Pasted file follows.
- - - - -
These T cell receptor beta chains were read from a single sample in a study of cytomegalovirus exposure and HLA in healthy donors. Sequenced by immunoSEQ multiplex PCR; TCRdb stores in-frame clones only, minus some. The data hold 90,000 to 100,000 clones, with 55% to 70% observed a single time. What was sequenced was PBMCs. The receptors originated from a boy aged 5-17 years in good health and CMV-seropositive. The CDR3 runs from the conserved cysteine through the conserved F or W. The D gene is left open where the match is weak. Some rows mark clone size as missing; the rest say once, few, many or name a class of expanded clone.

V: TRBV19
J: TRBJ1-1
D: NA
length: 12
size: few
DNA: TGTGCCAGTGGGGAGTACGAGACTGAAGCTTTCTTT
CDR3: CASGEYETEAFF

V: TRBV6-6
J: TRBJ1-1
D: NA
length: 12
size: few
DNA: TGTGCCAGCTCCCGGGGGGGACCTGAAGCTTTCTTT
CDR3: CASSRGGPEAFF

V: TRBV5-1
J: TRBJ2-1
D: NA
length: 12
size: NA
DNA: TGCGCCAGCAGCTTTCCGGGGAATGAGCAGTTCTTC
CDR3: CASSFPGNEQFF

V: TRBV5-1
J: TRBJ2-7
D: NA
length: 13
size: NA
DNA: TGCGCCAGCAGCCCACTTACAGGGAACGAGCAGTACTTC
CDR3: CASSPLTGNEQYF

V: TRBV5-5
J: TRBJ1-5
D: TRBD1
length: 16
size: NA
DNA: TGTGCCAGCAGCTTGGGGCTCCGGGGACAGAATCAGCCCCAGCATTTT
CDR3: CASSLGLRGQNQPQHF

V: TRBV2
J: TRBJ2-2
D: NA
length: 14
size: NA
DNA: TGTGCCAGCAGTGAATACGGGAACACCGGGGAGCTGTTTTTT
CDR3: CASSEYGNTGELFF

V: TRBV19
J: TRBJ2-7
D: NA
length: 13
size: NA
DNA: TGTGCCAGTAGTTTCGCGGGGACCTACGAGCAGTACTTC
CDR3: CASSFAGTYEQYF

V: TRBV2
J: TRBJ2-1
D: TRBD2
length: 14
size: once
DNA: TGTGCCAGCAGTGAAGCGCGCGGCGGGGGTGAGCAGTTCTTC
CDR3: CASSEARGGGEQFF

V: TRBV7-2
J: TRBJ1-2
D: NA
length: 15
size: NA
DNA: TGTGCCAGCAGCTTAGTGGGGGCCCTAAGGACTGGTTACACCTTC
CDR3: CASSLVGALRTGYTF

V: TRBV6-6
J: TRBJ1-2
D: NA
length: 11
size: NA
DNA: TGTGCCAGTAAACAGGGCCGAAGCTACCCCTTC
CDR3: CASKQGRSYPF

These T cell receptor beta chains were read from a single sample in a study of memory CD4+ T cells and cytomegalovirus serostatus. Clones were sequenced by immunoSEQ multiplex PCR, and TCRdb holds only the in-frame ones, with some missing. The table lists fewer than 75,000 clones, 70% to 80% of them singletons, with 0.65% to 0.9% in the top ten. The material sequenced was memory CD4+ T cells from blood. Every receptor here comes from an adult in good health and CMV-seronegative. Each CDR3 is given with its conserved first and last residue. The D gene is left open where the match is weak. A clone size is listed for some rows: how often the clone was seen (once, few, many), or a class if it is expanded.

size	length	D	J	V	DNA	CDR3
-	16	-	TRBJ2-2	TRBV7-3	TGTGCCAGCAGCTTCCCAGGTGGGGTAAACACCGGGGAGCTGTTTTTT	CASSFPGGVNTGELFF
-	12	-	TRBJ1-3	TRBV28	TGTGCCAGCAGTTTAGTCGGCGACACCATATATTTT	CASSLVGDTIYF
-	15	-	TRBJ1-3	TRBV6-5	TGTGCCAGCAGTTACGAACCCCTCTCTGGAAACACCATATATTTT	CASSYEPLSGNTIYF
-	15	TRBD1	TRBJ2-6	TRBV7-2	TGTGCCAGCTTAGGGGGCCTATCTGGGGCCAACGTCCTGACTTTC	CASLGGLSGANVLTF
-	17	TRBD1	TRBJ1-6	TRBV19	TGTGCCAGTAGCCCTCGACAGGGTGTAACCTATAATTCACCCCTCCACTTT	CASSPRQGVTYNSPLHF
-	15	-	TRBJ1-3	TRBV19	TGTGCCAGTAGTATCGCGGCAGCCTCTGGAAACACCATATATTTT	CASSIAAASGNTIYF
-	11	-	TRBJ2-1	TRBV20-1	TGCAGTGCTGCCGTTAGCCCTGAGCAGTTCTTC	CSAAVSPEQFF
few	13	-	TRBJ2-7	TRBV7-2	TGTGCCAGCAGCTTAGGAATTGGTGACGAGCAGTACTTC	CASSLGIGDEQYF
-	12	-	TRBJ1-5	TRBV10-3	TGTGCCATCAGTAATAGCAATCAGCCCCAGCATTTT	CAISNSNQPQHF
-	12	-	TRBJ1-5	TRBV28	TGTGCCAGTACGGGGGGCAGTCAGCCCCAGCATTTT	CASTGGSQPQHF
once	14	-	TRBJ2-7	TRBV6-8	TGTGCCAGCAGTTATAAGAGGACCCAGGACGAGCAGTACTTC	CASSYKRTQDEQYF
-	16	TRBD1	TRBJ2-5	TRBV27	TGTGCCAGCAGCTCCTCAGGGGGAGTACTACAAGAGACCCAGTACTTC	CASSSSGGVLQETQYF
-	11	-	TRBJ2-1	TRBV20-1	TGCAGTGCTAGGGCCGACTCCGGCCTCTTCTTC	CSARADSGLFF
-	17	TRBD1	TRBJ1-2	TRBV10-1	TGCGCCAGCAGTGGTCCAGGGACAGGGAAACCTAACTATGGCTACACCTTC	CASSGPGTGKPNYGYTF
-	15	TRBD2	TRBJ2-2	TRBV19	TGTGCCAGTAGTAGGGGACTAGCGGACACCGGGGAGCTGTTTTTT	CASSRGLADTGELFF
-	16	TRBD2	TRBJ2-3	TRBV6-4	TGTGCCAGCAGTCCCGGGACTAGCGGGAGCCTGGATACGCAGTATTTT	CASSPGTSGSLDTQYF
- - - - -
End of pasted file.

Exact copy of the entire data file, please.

These T cell receptor beta chains were read from a single sample in a study of cytomegalovirus exposure and HLA in healthy donors. Sequenced by immunoSEQ multiplex PCR; TCRdb stores in-frame clones only, minus some. The data hold 90,000 to 100,000 clones, with 55% to 70% observed a single time. What was sequenced was PBMCs. The receptors originated from a boy aged 5-17 years in good health and CMV-seropositive. The CDR3 runs from the conserved cysteine through the conserved F or W. The D gene is left open where the match is weak. Some rows mark clone size as missing; the rest say once, few, many or name a class of expanded clone.

V: TRBV19
J: TRBJ1-1
D: NA
length: 12
size: few
DNA: TGTGCCAGTGGGGAGTACGAGACTGAAGCTTTCTTT
CDR3: CASGEYETEAFF

V: TRBV6-6
J: TRBJ1-1
D: NA
length: 12
size: few
DNA: TGTGCCAGCTCCCGGGGGGGACCTGAAGCTTTCTTT
CDR3: CASSRGGPEAFF

V: TRBV5-1
J: TRBJ2-1
D: NA
length: 12
size: NA
DNA: TGCGCCAGCAGCTTTCCGGGGAATGAGCAGTTCTTC
CDR3: CASSFPGNEQFF

V: TRBV5-1
J: TRBJ2-7
D: NA
length: 13
size: NA
DNA: TGCGCCAGCAGCCCACTTACAGGGAACGAGCAGTACTTC
CDR3: CASSPLTGNEQYF

V: TRBV5-5
J: TRBJ1-5
D: TRBD1
length: 16
size: NA
DNA: TGTGCCAGCAGCTTGGGGCTCCGGGGACAGAATCAGCCCCAGCATTTT
CDR3: CASSLGLRGQNQPQHF

V: TRBV2
J: TRBJ2-2
D: NA
length: 14
size: NA
DNA: TGTGCCAGCAGTGAATACGGGAACACCGGGGAGCTGTTTTTT
CDR3: CASSEYGNTGELFF

V: TRBV19
J: TRBJ2-7
D: NA
length: 13
size: NA
DNA: TGTGCCAGTAGTTTCGCGGGGACCTACGAGCAGTACTTC
CDR3: CASSFAGTYEQYF

V: TRBV2
J: TRBJ2-1
D: TRBD2
length: 14
size: once
DNA: TGTGCCAGCAGTGAAGCGCGCGGCGGGGGTGAGCAGTTCTTC
CDR3: CASSEARGGGEQFF

V: TRBV7-2
J: TRBJ1-2
D: NA
length: 15
size: NA
DNA: TGTGCCAGCAGCTTAGTGGGGGCCCTAAGGACTGGTTACACCTTC
CDR3: CASSLVGALRTGYTF

V: TRBV6-6
J: TRBJ1-2
D: NA
length: 11
size: NA
DNA: TGTGCCAGTAAACAGGGCCGAAGCTACCCCTTC
CDR3: CASKQGRSYPF

These T cell receptor beta chains were read from a single sample in a study of memory CD4+ T cells and cytomegalovirus serostatus. Clones were sequenced by immunoSEQ multiplex PCR, and TCRdb holds only the in-frame ones, with some missing. The table lists fewer than 75,000 clones, 70% to 80% of them singletons, with 0.65% to 0.9% in the top ten. The material sequenced was memory CD4+ T cells from blood. Every receptor here comes from an adult in good health and CMV-seronegative. Each CDR3 is given with its conserved first and last residue. The D gene is left open where the match is weak. A clone size is listed for some rows: how often the clone was seen (once, few, many), or a class if it is expanded.

size	length	D	J	V	DNA	CDR3
-	16	-	TRBJ2-2	TRBV7-3	TGTGCCAGCAGCTTCCCAGGTGGGGTAAACACCGGGGAGCTGTTTTTT	CASSFPGGVNTGELFF
-	12	-	TRBJ1-3	TRBV28	TGTGCCAGCAGTTTAGTCGGCGACACCATATATTTT	CASSLVGDTIYF
-	15	-	TRBJ1-3	TRBV6-5	TGTGCCAGCAGTTACGAACCCCTCTCTGGAAACACCATATATTTT	CASSYEPLSGNTIYF
-	15	TRBD1	TRBJ2-6	TRBV7-2	TGTGCCAGCTTAGGGGGCCTATCTGGGGCCAACGTCCTGACTTTC	CASLGGLSGANVLTF
-	17	TRBD1	TRBJ1-6	TRBV19	TGTGCCAGTAGCCCTCGACAGGGTGTAACCTATAATTCACCCCTCCACTTT	CASSPRQGVTYNSPLHF
-	15	-	TRBJ1-3	TRBV19	TGTGCCAGTAGTATCGCGGCAGCCTCTGGAAACACCATATATTTT	CASSIAAASGNTIYF
-	11	-	TRBJ2-1	TRBV20-1	TGCAGTGCTGCCGTTAGCCCTGAGCAGTTCTTC	CSAAVSPEQFF
few	13	-	TRBJ2-7	TRBV7-2	TGTGCCAGCAGCTTAGGAATTGGTGACGAGCAGTACTTC	CASSLGIGDEQYF
-	12	-	TRBJ1-5	TRBV10-3	TGTGCCATCAGTAATAGCAATCAGCCCCAGCATTTT	CAISNSNQPQHF
-	12	-	TRBJ1-5	TRBV28	TGTGCCAGTACGGGGGGCAGTCAGCCCCAGCATTTT	CASTGGSQPQHF
once	14	-	TRBJ2-7	TRBV6-8	TGTGCCAGCAGTTATAAGAGGACCCAGGACGAGCAGTACTTC	CASSYKRTQDEQYF
-	16	TRBD1	TRBJ2-5	TRBV27	TGTGCCAGCAGCTCCTCAGGGGGAGTACTACAAGAGACCCAGTACTTC	CASSSSGGVLQETQYF
-	11	-	TRBJ2-1	TRBV20-1	TGCAGTGCTAGGGCCGACTCCGGCCTCTTCTTC	CSARADSGLFF
-	17	TRBD1	TRBJ1-2	TRBV10-1	TGCGCCAGCAGTGGTCCAGGGACAGGGAAACCTAACTATGGCTACACCTTC	CASSGPGTGKPNYGYTF
-	15	TRBD2	TRBJ2-2	TRBV19	TGTGCCAGTAGTAGGGGACTAGCGGACACCGGGGAGCTGTTTTTT	CASSRGLADTGELFF
-	16	TRBD2	TRBJ2-3	TRBV6-4	TGTGCCAGCAGTCCCGGGACTAGCGGGAGCCTGGATACGCAGTATTTT	CASSPGTSGSLDTQYF